It's hard to believe that this tale is nearly twenty-five years old. It's also hard to believe that somehow as a fan of the Fourth World, I've never read this solid saga by Jim Starlin and Mike Mignola. That oversight has been rectified. Cosmic Odyssey tells how a group of disparate heroes are drawn together by Highfather of New Genesis and Darkseid of Apokolips to battle the threat of the Anti-Life.
The Anti-Life Equation as imagined by its creator Jack Kirby was an indistinct thing, a cosmic Maguffin which was the goal that Darkseid sought which triggered the battle on Earth among the New Gods. It was a somewhat vague notion which was held enigmatically in the minds of some humans. In this story by Starlin and Mignola the Anti-Life is reimagined as a sentient force, an actual being which exists beyond our dimension but which after discovering us through the overly bold investigations of Metron and Darkseid wants to visit. Four aspects of the Anti-Life find their way into our realm on four different planets and so a super team is called together to battle this threat.
The heroes are pretty solid. Superman and Batman are on board and both are handled exceedingly well. Martian Manhunter is present does himself proud. Starfire of the New Teen Titans and John Stewart of the Green Lantern Corps are on the team. In addition to these stalwarts are Orion, Lightray, and Forager. Kirby's Demon is also on hand. In classic Gardner Fox fashion they divide into duos and seek out the planets Xanshi, Rann, Thanagar, and Earth to discover the Anti-Life fragments which have been up to various types of mischief, not least of which is the goal of sundering the Milky Way Galaxy and ushering in the complete Anti-Life. How they manage is of course the stuff of the story.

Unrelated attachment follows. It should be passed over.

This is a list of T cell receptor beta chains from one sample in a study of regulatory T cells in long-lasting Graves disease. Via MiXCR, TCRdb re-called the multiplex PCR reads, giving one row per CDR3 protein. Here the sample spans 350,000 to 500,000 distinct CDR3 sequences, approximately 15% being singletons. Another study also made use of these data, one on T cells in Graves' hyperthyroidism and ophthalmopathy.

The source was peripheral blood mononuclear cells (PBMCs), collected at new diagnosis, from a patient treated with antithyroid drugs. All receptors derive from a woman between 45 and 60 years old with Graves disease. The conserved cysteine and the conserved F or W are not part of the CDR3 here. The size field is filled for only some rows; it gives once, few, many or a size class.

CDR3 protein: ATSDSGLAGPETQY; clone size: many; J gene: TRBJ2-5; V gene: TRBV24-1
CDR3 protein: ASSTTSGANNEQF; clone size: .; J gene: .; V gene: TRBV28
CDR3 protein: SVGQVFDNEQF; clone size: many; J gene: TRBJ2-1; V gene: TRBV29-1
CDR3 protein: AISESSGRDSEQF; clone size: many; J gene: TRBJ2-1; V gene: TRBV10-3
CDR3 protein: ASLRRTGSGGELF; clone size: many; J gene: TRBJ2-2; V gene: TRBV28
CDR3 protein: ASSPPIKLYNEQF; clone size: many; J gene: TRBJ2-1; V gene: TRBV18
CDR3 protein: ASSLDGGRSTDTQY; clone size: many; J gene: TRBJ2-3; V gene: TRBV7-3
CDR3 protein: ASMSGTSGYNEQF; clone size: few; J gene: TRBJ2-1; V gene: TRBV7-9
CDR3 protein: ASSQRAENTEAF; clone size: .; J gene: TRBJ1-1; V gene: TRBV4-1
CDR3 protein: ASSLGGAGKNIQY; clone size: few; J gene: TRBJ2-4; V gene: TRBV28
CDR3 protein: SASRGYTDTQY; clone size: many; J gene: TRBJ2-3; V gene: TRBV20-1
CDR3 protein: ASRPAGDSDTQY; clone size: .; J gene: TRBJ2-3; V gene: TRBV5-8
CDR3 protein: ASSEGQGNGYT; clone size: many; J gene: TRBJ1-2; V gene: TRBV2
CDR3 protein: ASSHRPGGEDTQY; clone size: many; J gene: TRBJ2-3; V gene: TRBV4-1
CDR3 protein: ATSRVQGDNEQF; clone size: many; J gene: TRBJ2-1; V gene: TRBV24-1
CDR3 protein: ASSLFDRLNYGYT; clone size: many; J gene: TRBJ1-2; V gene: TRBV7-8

I can't say honestly that this is how I best understand the Anti-Life. I prefer Kirby's rendition, an enigmatic equation I found puzzling as a young reader, but which I now understand to be simply the lack of freedom and more importantly the lack of the desire for freedom. Darkseid ideally seeks willing slaves, those who pursue not life but what can only be described as "anti-life". Starlin by changing it into a thing apart, turns a familiar trick to what he did with Thanos and Death in his vaunted Captain Marvel saga, a tale similar in many ways to the Fourth World. It makes for a solid story, but I'm not so much sure it's solid Kirby theology.
That said, this is a compelling story which thanks to Mignola's rock-solid storytelling unfolds quickly and quite effectively. There are plenty of twists and turns and each hero has a moment, some of glory some of ignominy. I'm glad I've finally gone on this particular "cosmic odyssey", it was a worthy journey, and one not inappropriate for the holiday.